Designs were submitted by the following companies.
Although early orders were placed with many of the contenders (see below), as of 18 October 2007, only IMG, FPI, and BAE remain in the competition for additional orders.
The MRAP program was prompted by U.S. deaths in Iraq. As recently as 2007, the U.S. Military has ordered the production of about 10,000 MRAPs at a cost of over $500,000 each, and planned to order more MRAPs.  Partial list of orders under the MRAP program:
Oshkosh Corp., Oshkosh, Wisconsin, is being awarded a $1,064,463,100 firm-fixed-priced delivery order under previously awarded firm-fixed-price contract W56HZV-09-D-0111 to exercise an option for 1,700 Mine-Resistant Ambush Protected (MRAP) All Terrain Vehicles. The Navy contract value is $1,064,463,100. A similar Army contract for 1,700 Mine-Resistant Ambush Protected (MRAP) All-Terrain Vehicles is valued at a further $1,063,700,000. By 2009 the US Department of Defence had spent $20 billion on the MRAP program. Total MRAP program expenditure when final deliveries are accepted is expected to cost $48.5 billion (FY10-11).
Orders of vehicles associated with the MRAP program:
The MRAP class is separated into three categories according to weight and size.
The Mine-Resistant Utility Vehicle (MRUV) is smaller and lighter, designed for urban operations.
Category 1 MRAP vehicles ordered or currently in service:
The Joint Explosive Ordnance Disposal (EOD) Rapid Response Vehicle (JERRV) is designed for missions including convoy lead, troop transport, ambulance, explosive ordnance disposal and combat engineering.
Category II MRAP vehicles ordered or currently in service:
The deployment of MRAP vehicles has not been without criticisms. The most common are concerns about the high cost ($17.6 billion program), potential logistical difficulties due to high fuel consumption and varied designs, a greater disconnection between troops and the local population due to their massive size and menacing look (conflicting with current counter-insurgency (COIN) strategy), and what U.S. military will do with them following a U.S. withdrawal from the current conflict in Iraq since they are expensive to transport and operate (some speculate they may be sold or donated to Iraq, or put in storage in America.) MRAP funding has pulled money away from other tactical vehicle programs, most noticeably the Humvee replacement, the Joint Light Tactical Vehicle, which has been delayed by two years.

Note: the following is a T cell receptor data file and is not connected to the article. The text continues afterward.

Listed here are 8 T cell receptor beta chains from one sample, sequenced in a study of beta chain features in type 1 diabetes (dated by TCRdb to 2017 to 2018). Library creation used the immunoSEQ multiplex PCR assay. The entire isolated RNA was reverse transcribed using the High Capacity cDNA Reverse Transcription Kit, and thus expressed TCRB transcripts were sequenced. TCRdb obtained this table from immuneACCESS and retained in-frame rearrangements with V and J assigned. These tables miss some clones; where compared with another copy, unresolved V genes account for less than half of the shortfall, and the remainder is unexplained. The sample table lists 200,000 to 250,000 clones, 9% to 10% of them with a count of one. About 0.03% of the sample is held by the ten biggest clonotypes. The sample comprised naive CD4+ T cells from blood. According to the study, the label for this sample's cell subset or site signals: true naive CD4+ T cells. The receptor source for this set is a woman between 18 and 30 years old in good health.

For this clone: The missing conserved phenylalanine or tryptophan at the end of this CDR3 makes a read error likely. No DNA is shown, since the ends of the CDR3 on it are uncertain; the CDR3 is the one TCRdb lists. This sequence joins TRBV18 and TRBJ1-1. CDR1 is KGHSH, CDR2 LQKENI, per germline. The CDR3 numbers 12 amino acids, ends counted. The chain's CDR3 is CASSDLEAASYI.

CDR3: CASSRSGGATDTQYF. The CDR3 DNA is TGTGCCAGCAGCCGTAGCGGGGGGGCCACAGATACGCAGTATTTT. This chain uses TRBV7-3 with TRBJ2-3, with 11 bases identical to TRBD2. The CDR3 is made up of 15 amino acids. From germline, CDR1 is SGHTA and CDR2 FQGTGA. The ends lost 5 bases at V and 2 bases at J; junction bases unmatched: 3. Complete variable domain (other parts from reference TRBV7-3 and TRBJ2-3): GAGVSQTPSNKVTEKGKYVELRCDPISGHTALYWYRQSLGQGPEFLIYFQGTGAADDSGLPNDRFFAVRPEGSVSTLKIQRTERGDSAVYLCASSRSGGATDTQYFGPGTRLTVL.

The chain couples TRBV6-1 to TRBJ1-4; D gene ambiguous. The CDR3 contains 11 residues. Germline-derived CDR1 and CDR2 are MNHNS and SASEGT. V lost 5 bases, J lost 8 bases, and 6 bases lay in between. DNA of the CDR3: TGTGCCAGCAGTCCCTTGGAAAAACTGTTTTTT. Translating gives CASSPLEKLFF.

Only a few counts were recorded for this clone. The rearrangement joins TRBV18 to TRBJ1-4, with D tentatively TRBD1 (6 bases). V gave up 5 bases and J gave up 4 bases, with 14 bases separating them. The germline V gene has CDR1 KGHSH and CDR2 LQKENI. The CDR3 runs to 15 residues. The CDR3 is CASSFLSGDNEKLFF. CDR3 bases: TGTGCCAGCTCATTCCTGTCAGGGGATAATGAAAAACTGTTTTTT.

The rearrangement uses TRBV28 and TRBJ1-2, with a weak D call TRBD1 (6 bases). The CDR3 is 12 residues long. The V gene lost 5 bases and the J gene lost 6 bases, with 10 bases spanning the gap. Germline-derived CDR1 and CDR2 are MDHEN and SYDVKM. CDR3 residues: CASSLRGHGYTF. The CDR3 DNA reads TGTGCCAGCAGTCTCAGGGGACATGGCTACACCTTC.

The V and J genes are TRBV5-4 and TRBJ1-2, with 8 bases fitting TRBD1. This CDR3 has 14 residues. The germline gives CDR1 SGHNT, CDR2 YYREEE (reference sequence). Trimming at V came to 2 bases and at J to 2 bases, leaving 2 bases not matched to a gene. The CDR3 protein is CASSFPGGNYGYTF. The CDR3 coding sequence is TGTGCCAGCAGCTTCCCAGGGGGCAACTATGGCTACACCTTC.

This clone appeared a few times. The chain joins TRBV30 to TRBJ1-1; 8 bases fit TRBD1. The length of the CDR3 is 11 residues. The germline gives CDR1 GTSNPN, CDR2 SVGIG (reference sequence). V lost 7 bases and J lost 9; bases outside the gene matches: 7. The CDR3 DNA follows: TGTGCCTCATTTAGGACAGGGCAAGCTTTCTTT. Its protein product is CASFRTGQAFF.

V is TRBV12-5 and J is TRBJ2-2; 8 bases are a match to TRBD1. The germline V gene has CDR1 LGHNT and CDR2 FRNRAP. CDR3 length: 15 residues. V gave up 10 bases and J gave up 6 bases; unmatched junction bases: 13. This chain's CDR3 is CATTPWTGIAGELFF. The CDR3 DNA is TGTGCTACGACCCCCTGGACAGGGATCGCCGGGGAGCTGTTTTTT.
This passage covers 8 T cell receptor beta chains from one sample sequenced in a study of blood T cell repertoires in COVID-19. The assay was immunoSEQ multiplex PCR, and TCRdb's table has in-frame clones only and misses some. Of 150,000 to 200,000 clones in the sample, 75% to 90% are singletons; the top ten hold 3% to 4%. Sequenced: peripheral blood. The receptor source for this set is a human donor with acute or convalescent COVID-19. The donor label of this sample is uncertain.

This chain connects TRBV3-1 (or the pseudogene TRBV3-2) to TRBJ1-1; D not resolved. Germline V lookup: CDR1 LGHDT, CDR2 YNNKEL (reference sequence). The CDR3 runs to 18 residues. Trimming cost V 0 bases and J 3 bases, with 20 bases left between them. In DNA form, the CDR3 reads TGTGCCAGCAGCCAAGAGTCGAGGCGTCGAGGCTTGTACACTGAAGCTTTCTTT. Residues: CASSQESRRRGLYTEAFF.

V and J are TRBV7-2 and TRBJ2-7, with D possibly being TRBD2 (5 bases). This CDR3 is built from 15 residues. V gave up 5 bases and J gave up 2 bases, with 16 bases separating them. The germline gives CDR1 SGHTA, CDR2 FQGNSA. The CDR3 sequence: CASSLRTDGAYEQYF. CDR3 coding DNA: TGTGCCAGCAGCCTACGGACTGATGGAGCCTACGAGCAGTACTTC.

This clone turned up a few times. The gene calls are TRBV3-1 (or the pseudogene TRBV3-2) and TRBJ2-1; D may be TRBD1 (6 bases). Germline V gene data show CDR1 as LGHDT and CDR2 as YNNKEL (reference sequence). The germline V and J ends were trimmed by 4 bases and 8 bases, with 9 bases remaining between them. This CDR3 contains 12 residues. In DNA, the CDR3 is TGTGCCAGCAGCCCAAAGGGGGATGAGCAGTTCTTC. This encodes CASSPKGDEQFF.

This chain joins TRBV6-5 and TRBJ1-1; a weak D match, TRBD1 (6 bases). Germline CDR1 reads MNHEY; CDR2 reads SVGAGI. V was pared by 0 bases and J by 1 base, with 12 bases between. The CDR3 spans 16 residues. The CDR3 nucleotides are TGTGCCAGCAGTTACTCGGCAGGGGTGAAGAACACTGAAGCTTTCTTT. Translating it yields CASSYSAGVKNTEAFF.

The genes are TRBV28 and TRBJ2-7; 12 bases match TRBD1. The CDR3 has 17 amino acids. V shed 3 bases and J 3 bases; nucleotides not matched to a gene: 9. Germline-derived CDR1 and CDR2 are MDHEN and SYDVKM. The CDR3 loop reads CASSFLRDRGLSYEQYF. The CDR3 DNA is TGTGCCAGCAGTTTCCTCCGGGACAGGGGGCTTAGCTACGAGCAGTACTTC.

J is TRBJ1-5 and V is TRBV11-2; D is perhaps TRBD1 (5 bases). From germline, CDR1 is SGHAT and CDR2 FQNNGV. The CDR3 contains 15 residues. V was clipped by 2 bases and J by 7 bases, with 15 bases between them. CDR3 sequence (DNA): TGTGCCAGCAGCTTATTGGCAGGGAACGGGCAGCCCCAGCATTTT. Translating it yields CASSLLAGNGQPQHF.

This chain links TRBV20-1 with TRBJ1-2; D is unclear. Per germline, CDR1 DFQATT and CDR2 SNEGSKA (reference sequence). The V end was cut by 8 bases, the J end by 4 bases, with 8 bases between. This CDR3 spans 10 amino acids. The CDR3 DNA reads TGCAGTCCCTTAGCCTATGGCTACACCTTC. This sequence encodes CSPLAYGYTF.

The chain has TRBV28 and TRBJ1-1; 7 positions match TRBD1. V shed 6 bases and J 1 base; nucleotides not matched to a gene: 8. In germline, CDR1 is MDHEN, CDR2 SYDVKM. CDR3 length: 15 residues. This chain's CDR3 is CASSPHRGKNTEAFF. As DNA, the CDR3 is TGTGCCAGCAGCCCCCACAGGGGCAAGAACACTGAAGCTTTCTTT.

According to Army Times, some troops openly wonder about the design of some versions of the MRAP. Some examples are: why the rear seats face inward and not outward in such a way they could fire their weapons through ports, which some versions lack. The height and steepness of the dropdown stairs at the rear of the some versions can make getting out of the vehicle dangerous. Troops riding in the rear can hit their head on the ceiling from bouncing up and down in rough terrain. Medics told the Army Times that a soldier broke his neck after bouncing his head off the overhead, and another is said to have seriously damaged his skull after slamming into a protruding bolt in the overhead while wearing a soft cover.
A June 13 report by the Marine Corps Center for Lessons Learned indicated concerns about MRAP vehicles rolling over in combat zones. The V-shaped hulls of the MRAP give it a higher center of gravity and the weight of the MRAP can cause the poorly built or maintained roads in rural Iraq or Afghanistan to collapse. Of the 66 MRAP accidents between November 7, 2007, and June 8, 2008, almost 40 were due to rollovers caused by bad roads, weak bridges, or driver error. In many of the rollovers troops were injured, and in two separate incidents five soldiers have been killed by rolling over into a canal and getting trapped under water. The report said 75% of all rollovers occurred in rural areas often when the road is above grade and a ditch or canal full of water is next to it. The same report raised concerns associated with MRAP vehicles snagging on low-hanging powerlines in Iraq or its antennas getting close enough to create an electric arc, which may lead to electrocution of passengers. The person located in the gunner's hatch is at the highest risk.